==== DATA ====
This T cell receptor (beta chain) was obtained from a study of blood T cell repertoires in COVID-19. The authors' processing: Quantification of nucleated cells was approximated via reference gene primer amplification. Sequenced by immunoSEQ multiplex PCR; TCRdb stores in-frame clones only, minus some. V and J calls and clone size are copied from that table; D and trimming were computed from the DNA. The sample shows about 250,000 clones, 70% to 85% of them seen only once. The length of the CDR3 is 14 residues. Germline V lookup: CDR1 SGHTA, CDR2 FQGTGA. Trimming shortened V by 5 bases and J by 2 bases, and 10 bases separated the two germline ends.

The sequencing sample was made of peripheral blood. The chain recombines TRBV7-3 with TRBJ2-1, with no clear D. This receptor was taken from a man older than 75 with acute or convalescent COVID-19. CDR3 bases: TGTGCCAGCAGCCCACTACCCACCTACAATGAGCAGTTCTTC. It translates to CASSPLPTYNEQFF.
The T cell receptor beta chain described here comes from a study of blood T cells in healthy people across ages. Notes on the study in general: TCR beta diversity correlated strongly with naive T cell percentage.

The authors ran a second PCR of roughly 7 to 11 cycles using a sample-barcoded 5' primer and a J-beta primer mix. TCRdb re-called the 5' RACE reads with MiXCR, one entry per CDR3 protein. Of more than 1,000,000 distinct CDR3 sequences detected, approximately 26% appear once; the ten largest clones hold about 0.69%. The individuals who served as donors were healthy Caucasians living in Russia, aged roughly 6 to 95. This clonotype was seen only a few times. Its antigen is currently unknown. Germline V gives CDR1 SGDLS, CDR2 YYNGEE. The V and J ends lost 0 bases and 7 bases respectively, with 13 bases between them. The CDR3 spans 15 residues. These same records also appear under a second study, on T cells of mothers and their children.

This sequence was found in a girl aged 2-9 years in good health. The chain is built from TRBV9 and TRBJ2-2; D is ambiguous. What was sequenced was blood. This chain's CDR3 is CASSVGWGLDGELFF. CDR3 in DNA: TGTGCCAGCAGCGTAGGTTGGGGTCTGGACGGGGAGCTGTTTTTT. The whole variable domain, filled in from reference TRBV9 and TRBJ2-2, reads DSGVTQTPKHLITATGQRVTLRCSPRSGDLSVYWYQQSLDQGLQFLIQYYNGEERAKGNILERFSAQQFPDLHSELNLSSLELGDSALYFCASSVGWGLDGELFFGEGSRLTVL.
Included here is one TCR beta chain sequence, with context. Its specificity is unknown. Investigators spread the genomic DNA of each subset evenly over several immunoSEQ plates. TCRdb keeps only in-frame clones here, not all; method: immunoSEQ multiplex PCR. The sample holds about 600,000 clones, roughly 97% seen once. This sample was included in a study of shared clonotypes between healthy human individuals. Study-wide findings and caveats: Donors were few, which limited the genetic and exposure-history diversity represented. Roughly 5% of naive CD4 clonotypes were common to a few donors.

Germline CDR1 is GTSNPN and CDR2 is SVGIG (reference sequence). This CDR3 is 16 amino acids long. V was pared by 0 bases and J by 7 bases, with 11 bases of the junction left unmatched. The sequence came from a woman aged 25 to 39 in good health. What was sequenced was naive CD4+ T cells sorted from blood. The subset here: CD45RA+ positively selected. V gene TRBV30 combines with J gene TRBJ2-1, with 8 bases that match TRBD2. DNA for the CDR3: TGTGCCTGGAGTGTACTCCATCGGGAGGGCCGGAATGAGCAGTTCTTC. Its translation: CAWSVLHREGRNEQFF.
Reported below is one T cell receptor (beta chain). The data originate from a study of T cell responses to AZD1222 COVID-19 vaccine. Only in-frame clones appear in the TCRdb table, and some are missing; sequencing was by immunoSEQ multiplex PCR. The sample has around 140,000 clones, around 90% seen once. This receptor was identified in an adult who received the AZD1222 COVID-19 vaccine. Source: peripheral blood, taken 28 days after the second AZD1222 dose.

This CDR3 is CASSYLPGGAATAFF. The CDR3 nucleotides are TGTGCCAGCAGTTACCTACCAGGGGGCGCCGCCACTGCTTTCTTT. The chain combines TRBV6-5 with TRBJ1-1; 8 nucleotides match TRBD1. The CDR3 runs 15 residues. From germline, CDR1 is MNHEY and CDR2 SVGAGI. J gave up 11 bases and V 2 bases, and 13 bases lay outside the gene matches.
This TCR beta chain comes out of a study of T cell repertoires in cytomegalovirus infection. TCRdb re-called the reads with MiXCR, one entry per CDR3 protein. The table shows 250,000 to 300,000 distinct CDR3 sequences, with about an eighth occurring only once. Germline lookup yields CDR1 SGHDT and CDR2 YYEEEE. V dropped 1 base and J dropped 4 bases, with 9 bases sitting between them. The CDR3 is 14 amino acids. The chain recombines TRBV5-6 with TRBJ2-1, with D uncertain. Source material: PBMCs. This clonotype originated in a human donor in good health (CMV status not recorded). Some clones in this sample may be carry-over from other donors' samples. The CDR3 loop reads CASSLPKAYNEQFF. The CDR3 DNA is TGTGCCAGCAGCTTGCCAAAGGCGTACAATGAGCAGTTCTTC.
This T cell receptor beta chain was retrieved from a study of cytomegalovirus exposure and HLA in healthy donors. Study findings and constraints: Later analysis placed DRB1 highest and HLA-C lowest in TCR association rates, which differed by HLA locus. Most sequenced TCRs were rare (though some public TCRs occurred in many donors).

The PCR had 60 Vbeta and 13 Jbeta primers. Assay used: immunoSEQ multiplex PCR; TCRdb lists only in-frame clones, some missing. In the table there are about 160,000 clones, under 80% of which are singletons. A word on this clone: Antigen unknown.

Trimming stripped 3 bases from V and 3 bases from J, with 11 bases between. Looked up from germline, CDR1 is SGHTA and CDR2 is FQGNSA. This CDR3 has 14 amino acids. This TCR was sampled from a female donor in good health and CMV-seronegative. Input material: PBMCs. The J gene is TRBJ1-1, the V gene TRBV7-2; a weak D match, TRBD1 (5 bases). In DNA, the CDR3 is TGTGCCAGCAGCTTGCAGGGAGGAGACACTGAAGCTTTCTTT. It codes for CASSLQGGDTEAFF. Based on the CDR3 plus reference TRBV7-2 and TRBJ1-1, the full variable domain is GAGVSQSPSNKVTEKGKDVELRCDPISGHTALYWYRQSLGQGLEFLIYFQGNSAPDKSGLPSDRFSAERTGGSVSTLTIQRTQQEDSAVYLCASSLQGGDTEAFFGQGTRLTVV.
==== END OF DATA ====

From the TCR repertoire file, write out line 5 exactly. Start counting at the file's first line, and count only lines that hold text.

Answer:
This sequence was found in a girl aged 2-9 years in good health. The chain is built from TRBV9 and TRBJ2-2; D is ambiguous. What was sequenced was blood. This chain's CDR3 is CASSVGWGLDGELFF. CDR3 in DNA: TGTGCCAGCAGCGTAGGTTGGGGTCTGGACGGGGAGCTGTTTTTT. The whole variable domain, filled in from reference TRBV9 and TRBJ2-2, reads DSGVTQTPKHLITATGQRVTLRCSPRSGDLSVYWYQQSLDQGLQFLIQYYNGEERAKGNILERFSAQQFPDLHSELNLSSLELGDSALYFCASSVGWGLDGELFFGEGSRLTVL.